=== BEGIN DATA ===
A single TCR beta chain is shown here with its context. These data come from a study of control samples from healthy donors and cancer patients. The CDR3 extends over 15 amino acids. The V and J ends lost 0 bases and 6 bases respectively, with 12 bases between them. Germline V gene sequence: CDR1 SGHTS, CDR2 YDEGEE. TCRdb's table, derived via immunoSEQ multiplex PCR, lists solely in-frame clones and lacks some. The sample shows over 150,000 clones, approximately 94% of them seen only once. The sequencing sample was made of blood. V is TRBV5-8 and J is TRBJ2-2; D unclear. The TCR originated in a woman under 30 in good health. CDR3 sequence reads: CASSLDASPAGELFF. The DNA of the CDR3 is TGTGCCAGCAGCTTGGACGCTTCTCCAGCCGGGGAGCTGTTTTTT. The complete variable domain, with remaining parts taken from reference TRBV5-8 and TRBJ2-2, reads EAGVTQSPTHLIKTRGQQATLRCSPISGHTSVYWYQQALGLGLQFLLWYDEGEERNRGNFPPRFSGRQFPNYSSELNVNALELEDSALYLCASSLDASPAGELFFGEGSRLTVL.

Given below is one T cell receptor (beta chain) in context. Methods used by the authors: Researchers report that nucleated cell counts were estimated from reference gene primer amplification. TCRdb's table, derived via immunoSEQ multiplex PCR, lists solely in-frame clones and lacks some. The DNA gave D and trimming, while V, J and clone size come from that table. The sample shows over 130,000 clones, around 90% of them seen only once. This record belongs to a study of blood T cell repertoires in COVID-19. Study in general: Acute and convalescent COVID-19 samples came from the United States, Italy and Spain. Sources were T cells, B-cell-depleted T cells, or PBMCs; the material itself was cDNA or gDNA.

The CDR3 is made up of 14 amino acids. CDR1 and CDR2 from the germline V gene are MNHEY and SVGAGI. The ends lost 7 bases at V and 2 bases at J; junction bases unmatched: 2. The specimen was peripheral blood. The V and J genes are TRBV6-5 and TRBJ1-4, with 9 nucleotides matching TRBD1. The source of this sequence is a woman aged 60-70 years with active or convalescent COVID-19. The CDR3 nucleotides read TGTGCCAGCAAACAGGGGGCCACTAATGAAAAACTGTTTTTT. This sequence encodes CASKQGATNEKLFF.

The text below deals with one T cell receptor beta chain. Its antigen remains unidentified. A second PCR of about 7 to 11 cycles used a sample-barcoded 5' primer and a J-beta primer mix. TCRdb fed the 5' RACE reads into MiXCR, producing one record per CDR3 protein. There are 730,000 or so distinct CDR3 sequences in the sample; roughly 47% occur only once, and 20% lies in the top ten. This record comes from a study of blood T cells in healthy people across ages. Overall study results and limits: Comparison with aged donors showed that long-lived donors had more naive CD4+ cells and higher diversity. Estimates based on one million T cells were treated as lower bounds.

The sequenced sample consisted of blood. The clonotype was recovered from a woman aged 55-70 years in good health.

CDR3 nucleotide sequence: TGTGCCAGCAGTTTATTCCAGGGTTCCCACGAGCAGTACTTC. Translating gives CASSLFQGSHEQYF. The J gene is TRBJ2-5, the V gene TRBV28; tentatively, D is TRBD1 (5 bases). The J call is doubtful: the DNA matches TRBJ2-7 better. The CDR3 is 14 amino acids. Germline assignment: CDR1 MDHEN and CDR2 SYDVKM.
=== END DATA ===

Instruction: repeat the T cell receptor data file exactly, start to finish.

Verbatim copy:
A single TCR beta chain is shown here with its context. These data come from a study of control samples from healthy donors and cancer patients. The CDR3 extends over 15 amino acids. The V and J ends lost 0 bases and 6 bases respectively, with 12 bases between them. Germline V gene sequence: CDR1 SGHTS, CDR2 YDEGEE. TCRdb's table, derived via immunoSEQ multiplex PCR, lists solely in-frame clones and lacks some. The sample shows over 150,000 clones, approximately 94% of them seen only once. The sequencing sample was made of blood. V is TRBV5-8 and J is TRBJ2-2; D unclear. The TCR originated in a woman under 30 in good health. CDR3 sequence reads: CASSLDASPAGELFF. The DNA of the CDR3 is TGTGCCAGCAGCTTGGACGCTTCTCCAGCCGGGGAGCTGTTTTTT. The complete variable domain, with remaining parts taken from reference TRBV5-8 and TRBJ2-2, reads EAGVTQSPTHLIKTRGQQATLRCSPISGHTSVYWYQQALGLGLQFLLWYDEGEERNRGNFPPRFSGRQFPNYSSELNVNALELEDSALYLCASSLDASPAGELFFGEGSRLTVL.

Given below is one T cell receptor (beta chain) in context. Methods used by the authors: Researchers report that nucleated cell counts were estimated from reference gene primer amplification. TCRdb's table, derived via immunoSEQ multiplex PCR, lists solely in-frame clones and lacks some. The DNA gave D and trimming, while V, J and clone size come from that table. The sample shows over 130,000 clones, around 90% of them seen only once. This record belongs to a study of blood T cell repertoires in COVID-19. Study in general: Acute and convalescent COVID-19 samples came from the United States, Italy and Spain. Sources were T cells, B-cell-depleted T cells, or PBMCs; the material itself was cDNA or gDNA.

The CDR3 is made up of 14 amino acids. CDR1 and CDR2 from the germline V gene are MNHEY and SVGAGI. The ends lost 7 bases at V and 2 bases at J; junction bases unmatched: 2. The specimen was peripheral blood. The V and J genes are TRBV6-5 and TRBJ1-4, with 9 nucleotides matching TRBD1. The source of this sequence is a woman aged 60-70 years with active or convalescent COVID-19. The CDR3 nucleotides read TGTGCCAGCAAACAGGGGGCCACTAATGAAAAACTGTTTTTT. This sequence encodes CASKQGATNEKLFF.

The text below deals with one T cell receptor beta chain. Its antigen remains unidentified. A second PCR of about 7 to 11 cycles used a sample-barcoded 5' primer and a J-beta primer mix. TCRdb fed the 5' RACE reads into MiXCR, producing one record per CDR3 protein. There are 730,000 or so distinct CDR3 sequences in the sample; roughly 47% occur only once, and 20% lies in the top ten. This record comes from a study of blood T cells in healthy people across ages. Overall study results and limits: Comparison with aged donors showed that long-lived donors had more naive CD4+ cells and higher diversity. Estimates based on one million T cells were treated as lower bounds.

The sequenced sample consisted of blood. The clonotype was recovered from a woman aged 55-70 years in good health.

CDR3 nucleotide sequence: TGTGCCAGCAGTTTATTCCAGGGTTCCCACGAGCAGTACTTC. Translating gives CASSLFQGSHEQYF. The J gene is TRBJ2-5, the V gene TRBV28; tentatively, D is TRBD1 (5 bases). The J call is doubtful: the DNA matches TRBJ2-7 better. The CDR3 is 14 amino acids. Germline assignment: CDR1 MDHEN and CDR2 SYDVKM.